THU PM Update: Foxconn says it ‘remains committed’ to deal with state

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— While Gov. Tony Evers has raised the prospect of renegotiating the Foxconn contract, the company says it “remains committed” to its deal with the state.

The Taiwanese tech company also said it’s “open to further consultation, collaboration, and new ideas.” This comes a day after the guv told reporters the current document “deals with a situation that no longer exists” given the company’s plans to scale back the original project.

When the Foxconn project was first unveiled, the company announced plans for large screen production at what’s known as a Gen 10 facility as part of a $10 billion investment with plans to hire up to 13,000 people. But it then scaled back to a Gen 6 fabrication facility.

Given that, Evers yesterday said it’s “unrealistic” to think Foxconn will create the 13,000 jobs it had pledged.

But Foxconn in a statement today countered its “commitment to job creation in Wisconsin remains long term and will span over the length of the WEDC contract and beyond.”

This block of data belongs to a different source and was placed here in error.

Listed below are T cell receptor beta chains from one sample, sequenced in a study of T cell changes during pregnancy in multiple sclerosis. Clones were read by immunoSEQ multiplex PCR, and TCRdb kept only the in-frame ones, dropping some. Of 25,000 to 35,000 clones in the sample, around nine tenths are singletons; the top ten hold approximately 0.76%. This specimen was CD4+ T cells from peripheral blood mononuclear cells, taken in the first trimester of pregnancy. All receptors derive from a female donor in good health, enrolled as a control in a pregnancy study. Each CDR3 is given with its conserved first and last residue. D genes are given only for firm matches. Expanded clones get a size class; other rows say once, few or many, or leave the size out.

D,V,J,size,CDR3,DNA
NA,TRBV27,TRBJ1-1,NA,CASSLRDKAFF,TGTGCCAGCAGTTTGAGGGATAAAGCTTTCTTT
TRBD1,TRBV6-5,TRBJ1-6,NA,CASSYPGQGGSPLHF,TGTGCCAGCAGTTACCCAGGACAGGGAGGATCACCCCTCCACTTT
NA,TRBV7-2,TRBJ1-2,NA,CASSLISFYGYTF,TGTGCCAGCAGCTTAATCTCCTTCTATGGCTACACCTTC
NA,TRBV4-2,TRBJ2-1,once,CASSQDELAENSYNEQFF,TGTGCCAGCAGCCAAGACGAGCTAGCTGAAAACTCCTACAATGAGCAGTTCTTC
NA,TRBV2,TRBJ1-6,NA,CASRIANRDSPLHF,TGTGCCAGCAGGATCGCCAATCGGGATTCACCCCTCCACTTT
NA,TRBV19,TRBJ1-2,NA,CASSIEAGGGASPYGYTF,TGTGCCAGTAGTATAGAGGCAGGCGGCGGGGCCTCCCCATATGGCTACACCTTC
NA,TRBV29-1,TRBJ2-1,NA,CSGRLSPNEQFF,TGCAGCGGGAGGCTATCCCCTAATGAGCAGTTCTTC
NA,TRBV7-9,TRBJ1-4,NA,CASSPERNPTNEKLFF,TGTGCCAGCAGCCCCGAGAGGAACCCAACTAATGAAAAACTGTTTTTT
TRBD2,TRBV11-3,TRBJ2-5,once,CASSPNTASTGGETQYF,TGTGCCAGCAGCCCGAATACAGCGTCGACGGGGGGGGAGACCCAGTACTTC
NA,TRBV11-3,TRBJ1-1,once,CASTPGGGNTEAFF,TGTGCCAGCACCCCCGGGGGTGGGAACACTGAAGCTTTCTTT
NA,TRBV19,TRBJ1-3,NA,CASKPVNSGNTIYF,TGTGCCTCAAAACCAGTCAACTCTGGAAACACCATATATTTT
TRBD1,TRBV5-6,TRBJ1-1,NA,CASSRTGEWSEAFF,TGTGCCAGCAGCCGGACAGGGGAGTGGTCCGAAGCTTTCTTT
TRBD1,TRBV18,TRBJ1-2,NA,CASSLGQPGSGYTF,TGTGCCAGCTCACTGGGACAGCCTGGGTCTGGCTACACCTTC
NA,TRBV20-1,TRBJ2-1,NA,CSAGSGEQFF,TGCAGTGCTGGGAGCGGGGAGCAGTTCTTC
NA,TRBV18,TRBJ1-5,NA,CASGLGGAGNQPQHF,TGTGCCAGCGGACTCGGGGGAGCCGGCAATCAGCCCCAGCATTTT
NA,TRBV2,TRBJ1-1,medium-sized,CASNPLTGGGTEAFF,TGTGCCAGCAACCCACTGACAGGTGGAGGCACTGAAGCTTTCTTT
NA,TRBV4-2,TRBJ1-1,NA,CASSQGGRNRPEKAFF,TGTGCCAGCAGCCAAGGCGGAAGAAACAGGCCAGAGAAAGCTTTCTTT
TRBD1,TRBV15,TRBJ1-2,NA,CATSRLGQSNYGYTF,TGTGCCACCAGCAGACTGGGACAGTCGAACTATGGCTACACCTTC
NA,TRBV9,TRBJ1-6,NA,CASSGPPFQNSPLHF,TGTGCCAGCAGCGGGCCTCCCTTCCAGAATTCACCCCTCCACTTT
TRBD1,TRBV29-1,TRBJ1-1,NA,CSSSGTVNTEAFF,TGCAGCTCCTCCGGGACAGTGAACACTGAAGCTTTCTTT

“We look forward to continuing to honor our Wisconsin First promise as we select partners for this next major chapter of our investment,” the company said.

In its statement, the company also referenced four innovation centers across the state and other partnerships, including the company’s pledge to invest $100 million in UW-Madison to further engineering research and create a new tech facility on campus.

Foxconn last week announced the latest innovation center will be located on the Capitol Square in Madison. During the announcement, Alan Yeung, Foxconn’s director of U.S. strategic initiatives, said the company is still in the process of staffing previously announced innovation centers in Green Bay, Eau Claire and Racine.